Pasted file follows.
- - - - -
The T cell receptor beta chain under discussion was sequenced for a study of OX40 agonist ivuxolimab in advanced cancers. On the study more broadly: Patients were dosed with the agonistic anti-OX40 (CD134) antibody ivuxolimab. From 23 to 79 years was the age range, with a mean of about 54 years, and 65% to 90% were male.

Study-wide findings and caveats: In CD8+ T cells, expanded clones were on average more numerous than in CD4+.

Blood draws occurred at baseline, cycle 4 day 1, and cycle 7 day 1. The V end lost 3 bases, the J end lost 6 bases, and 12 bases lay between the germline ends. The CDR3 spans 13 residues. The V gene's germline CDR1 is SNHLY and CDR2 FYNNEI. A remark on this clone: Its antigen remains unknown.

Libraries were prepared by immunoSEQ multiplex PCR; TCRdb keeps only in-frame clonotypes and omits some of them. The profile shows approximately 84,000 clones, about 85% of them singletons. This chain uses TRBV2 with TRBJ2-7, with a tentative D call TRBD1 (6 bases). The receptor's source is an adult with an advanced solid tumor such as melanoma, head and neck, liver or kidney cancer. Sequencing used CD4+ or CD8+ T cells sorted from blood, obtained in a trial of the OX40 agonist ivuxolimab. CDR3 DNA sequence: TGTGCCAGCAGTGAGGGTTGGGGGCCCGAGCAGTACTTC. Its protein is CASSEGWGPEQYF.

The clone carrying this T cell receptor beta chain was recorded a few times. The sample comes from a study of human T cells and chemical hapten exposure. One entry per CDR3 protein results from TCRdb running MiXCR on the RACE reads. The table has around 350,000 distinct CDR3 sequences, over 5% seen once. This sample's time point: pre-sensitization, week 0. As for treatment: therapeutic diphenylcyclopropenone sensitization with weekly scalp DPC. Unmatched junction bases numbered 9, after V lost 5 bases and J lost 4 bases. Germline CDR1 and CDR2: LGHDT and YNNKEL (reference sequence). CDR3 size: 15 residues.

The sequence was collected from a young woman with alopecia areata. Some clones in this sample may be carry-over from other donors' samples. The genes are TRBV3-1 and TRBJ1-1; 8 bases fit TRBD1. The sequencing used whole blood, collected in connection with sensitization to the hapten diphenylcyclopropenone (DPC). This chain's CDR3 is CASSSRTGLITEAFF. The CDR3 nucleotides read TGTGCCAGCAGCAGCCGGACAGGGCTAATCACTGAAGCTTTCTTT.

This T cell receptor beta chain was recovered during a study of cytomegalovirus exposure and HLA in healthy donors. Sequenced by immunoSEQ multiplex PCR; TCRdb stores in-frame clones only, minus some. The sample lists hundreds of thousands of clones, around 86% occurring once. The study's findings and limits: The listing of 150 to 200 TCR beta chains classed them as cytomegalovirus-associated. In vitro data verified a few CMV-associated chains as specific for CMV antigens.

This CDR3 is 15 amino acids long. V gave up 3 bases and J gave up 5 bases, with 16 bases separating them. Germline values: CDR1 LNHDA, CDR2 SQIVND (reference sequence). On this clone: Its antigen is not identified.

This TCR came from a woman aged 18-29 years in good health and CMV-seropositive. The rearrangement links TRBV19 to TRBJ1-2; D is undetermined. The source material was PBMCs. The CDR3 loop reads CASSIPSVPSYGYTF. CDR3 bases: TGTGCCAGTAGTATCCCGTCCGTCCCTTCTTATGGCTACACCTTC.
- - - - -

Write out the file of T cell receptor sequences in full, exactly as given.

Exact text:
The T cell receptor beta chain under discussion was sequenced for a study of OX40 agonist ivuxolimab in advanced cancers. On the study more broadly: Patients were dosed with the agonistic anti-OX40 (CD134) antibody ivuxolimab. From 23 to 79 years was the age range, with a mean of about 54 years, and 65% to 90% were male.

Study-wide findings and caveats: In CD8+ T cells, expanded clones were on average more numerous than in CD4+.

Blood draws occurred at baseline, cycle 4 day 1, and cycle 7 day 1. The V end lost 3 bases, the J end lost 6 bases, and 12 bases lay between the germline ends. The CDR3 spans 13 residues. The V gene's germline CDR1 is SNHLY and CDR2 FYNNEI. A remark on this clone: Its antigen remains unknown.

Libraries were prepared by immunoSEQ multiplex PCR; TCRdb keeps only in-frame clonotypes and omits some of them. The profile shows approximately 84,000 clones, about 85% of them singletons. This chain uses TRBV2 with TRBJ2-7, with a tentative D call TRBD1 (6 bases). The receptor's source is an adult with an advanced solid tumor such as melanoma, head and neck, liver or kidney cancer. Sequencing used CD4+ or CD8+ T cells sorted from blood, obtained in a trial of the OX40 agonist ivuxolimab. CDR3 DNA sequence: TGTGCCAGCAGTGAGGGTTGGGGGCCCGAGCAGTACTTC. Its protein is CASSEGWGPEQYF.

The clone carrying this T cell receptor beta chain was recorded a few times. The sample comes from a study of human T cells and chemical hapten exposure. One entry per CDR3 protein results from TCRdb running MiXCR on the RACE reads. The table has around 350,000 distinct CDR3 sequences, over 5% seen once. This sample's time point: pre-sensitization, week 0. As for treatment: therapeutic diphenylcyclopropenone sensitization with weekly scalp DPC. Unmatched junction bases numbered 9, after V lost 5 bases and J lost 4 bases. Germline CDR1 and CDR2: LGHDT and YNNKEL (reference sequence). CDR3 size: 15 residues.

The sequence was collected from a young woman with alopecia areata. Some clones in this sample may be carry-over from other donors' samples. The genes are TRBV3-1 and TRBJ1-1; 8 bases fit TRBD1. The sequencing used whole blood, collected in connection with sensitization to the hapten diphenylcyclopropenone (DPC). This chain's CDR3 is CASSSRTGLITEAFF. The CDR3 nucleotides read TGTGCCAGCAGCAGCCGGACAGGGCTAATCACTGAAGCTTTCTTT.

This T cell receptor beta chain was recovered during a study of cytomegalovirus exposure and HLA in healthy donors. Sequenced by immunoSEQ multiplex PCR; TCRdb stores in-frame clones only, minus some. The sample lists hundreds of thousands of clones, around 86% occurring once. The study's findings and limits: The listing of 150 to 200 TCR beta chains classed them as cytomegalovirus-associated. In vitro data verified a few CMV-associated chains as specific for CMV antigens.

This CDR3 is 15 amino acids long. V gave up 3 bases and J gave up 5 bases, with 16 bases separating them. Germline values: CDR1 LNHDA, CDR2 SQIVND (reference sequence). On this clone: Its antigen is not identified.

This TCR came from a woman aged 18-29 years in good health and CMV-seropositive. The rearrangement links TRBV19 to TRBJ1-2; D is undetermined. The source material was PBMCs. The CDR3 loop reads CASSIPSVPSYGYTF. CDR3 bases: TGTGCCAGTAGTATCCCGTCCGTCCCTTCTTATGGCTACACCTTC.